This Free Term Paper Abstract is a part of our Term Paper Library.Here you can purchase research papers, examples of essays, academic dissertations, articles, notes, analytical papers, book reports, stories and poems. We have thousands of persuasive, point-of-view, narrative, critical, compare and contrast and other types of essays in our Library. You can also find here Term papers on "Information Technology Management", Essays on "Information Technology Management", Research papers on "Information Technology Management", Student papers on "Information Technology Management", Book reports on "Information Technology Management", Dissertation on "Information Technology Management", Thesis on "Information Technology Management", Summary of paper on "Information Technology Management", Articles written on "Information Technology Management".
Sources list for INFORMATION TECHNOLOGYMansell, Robin and Uta Wehn (Eds.). Knowledge Societies: Information Technology for Sustainable Development. Oxford: Oxford University Press, 1998.
Supply Chain Logistics through Information Technology Solutions
Torgerson, C.J. & Elbourne, D. (2002). A systematic review and meta-analysis of the effectiveness of information and communication technology (ICT) on the teaching of spelling. Journal of Research in Reading, vol. 25, 129-143.
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Williams, M. & Price, K. (2000). Background Paper: The Context of Information Technology.
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Martin, B. E. (2001). Medical Errors and the Marketing of Health Information Technology. Public Relations Quarterly, 46(2), 10.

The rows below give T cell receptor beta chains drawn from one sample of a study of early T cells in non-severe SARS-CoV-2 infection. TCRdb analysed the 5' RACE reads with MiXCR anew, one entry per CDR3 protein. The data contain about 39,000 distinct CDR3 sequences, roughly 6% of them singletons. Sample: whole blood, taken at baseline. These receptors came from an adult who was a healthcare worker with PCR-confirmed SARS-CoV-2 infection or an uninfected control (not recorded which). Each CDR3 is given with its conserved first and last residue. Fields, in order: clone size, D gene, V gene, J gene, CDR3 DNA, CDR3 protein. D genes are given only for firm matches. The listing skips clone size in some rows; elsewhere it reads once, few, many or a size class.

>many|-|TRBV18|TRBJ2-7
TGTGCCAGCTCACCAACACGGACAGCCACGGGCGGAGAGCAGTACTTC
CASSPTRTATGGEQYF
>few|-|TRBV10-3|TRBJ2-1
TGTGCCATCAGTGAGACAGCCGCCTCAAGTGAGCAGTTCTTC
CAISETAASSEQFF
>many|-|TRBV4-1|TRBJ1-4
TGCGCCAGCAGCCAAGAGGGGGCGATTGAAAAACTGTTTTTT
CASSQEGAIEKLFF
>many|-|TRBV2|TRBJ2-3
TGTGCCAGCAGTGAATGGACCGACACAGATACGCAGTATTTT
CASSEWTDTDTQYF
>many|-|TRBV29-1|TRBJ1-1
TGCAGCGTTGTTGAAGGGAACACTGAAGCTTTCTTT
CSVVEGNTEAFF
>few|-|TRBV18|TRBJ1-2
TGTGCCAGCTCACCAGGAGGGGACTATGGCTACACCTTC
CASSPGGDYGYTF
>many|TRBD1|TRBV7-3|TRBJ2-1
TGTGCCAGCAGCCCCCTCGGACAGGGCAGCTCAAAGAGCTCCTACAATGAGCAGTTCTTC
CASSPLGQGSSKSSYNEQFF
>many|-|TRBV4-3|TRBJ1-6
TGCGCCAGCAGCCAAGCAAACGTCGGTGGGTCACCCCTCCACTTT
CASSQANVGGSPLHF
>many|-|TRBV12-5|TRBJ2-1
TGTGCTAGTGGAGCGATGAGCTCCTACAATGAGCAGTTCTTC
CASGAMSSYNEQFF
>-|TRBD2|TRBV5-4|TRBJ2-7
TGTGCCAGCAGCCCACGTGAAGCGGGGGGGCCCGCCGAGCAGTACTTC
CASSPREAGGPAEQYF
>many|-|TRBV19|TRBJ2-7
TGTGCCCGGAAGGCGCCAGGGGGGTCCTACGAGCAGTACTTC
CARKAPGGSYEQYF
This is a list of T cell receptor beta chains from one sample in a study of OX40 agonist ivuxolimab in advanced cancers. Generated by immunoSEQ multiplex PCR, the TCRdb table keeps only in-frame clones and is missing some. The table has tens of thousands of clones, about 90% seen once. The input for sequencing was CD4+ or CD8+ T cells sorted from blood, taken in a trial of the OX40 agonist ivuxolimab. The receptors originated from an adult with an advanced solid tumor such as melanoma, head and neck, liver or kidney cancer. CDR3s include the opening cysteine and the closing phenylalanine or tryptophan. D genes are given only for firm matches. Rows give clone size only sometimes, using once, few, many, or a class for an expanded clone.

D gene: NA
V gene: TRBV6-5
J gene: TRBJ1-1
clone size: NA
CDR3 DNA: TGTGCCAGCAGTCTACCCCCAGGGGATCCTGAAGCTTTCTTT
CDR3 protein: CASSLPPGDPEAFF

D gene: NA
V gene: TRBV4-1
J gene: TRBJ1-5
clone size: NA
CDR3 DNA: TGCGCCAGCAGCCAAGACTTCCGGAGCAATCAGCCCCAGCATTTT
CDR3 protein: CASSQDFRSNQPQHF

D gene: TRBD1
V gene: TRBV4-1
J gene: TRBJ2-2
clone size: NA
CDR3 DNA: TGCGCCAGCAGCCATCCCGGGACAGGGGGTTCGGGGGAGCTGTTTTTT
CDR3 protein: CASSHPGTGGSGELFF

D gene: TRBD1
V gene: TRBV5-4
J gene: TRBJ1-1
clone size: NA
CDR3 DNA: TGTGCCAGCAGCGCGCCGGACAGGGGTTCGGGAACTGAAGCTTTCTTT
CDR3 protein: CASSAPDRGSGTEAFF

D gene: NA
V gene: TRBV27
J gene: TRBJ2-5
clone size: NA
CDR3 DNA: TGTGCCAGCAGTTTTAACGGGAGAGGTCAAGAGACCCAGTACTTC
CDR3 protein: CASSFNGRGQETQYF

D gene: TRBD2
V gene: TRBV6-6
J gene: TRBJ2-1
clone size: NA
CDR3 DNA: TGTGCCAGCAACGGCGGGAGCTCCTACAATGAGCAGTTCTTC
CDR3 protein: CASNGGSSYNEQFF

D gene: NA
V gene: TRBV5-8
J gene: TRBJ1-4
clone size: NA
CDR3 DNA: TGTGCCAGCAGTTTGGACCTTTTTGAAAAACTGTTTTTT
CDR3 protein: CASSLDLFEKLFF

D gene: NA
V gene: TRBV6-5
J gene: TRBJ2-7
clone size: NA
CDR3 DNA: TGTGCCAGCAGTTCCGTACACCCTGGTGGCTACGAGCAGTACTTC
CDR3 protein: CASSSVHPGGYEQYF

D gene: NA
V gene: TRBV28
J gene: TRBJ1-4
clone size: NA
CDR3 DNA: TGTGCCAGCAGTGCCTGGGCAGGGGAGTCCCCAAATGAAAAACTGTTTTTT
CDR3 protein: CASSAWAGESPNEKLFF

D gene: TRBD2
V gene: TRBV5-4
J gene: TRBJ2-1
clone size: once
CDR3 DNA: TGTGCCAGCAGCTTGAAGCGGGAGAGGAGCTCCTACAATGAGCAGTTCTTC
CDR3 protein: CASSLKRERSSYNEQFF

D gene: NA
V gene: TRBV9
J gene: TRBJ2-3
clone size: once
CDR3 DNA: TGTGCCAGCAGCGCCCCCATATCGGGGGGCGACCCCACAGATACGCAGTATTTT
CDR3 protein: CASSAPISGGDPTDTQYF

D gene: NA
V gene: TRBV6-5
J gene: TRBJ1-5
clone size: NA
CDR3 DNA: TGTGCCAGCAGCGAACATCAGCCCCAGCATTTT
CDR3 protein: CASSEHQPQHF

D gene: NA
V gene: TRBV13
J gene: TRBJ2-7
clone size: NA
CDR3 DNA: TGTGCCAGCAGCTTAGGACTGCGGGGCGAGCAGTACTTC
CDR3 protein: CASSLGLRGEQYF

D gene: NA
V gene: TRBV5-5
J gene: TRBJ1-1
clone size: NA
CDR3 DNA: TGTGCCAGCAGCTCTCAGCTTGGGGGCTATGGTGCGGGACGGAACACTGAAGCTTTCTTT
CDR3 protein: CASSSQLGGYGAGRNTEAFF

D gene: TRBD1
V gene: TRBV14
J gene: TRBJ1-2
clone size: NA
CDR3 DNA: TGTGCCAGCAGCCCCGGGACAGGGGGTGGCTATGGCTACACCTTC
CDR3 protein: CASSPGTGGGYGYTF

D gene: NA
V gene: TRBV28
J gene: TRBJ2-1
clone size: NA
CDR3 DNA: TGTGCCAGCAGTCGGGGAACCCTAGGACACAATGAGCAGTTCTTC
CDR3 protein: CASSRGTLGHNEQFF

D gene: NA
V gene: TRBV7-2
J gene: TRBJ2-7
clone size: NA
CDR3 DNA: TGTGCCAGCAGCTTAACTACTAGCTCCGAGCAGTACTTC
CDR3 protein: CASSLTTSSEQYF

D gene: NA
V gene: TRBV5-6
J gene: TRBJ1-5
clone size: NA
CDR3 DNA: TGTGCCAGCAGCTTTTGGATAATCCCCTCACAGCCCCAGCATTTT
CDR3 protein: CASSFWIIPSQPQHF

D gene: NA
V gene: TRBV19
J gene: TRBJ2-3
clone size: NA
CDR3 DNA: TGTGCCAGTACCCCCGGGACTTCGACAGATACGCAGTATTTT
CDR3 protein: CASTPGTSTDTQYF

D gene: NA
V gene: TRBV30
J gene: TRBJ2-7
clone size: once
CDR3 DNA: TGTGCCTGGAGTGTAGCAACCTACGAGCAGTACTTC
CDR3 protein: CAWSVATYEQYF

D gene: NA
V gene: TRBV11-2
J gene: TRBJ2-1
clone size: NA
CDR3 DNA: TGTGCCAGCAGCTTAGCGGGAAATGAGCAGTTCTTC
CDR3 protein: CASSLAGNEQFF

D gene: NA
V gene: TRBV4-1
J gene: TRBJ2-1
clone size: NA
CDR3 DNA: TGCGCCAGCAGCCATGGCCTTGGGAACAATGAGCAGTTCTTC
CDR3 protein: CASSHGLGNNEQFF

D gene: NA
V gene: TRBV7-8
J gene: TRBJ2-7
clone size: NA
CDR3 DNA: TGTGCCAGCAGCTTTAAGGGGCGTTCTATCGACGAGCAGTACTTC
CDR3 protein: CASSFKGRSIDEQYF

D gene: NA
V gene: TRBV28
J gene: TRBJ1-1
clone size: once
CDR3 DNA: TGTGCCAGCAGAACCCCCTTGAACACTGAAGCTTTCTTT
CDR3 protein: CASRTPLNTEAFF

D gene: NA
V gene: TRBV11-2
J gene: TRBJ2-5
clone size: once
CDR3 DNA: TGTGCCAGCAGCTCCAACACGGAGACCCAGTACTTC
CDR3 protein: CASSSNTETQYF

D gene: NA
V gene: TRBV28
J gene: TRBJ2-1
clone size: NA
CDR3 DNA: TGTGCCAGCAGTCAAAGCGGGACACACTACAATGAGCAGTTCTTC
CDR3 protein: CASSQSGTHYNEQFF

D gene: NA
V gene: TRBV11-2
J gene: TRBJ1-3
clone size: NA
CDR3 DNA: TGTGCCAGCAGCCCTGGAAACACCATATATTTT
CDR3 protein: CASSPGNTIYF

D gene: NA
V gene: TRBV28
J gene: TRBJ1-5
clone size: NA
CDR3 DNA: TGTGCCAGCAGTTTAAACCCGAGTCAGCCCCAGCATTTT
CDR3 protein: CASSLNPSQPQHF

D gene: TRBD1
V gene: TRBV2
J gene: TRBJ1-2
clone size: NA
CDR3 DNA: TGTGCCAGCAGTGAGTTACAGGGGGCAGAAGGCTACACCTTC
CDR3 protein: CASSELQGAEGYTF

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Strang, Harold R. & Moore, Sara D. (1994) ISSN Exploring Teaching Techniques via a Microcomputer SimulationJournal of Information Technology for Teacher Education Volume 3 Number 1 1994.
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IT Essay – Information Technology in Written Form
Information technology may be the biggest term of the current century. This is because all of our lives have drastically changed through the introduction of the computer and the internet, the primary tools in expanding IT in all other fields aside from science. Now, you can download music, chat with your fiends thousands of miles away and even look for that ancient book through web libraries. In this case, it is also a good idea to write an IT essay as one of you projects in school. If you are required to write thisessay sample topic, then let me give you some ideas what subjects to talk about.
Writing an IT essay does not merely involve topics about computers and the internet. Of course, these are the primary technologies that readily reflect IT but they are not the only topic scopes to write about. Actually, you first need to have a purpose in writing. Maybe you would like to discuss your opinion in an opinion essay. Or if you want to argue that IT is a big disaster in our society, then you may write an argumentative essay. As you can see, having a purpose or goal in writing gives you a sense of direction in composing your college essays. Here are the topic interests that you may use:
- Information technology: how it has changed our lives.
- The dangers involved in IT.
- The IT industry in the globalization arena of trade.
- What Information technology devices are popular in the market?
- IT gadgets and the children’s education
Wednesday, August 12, 2009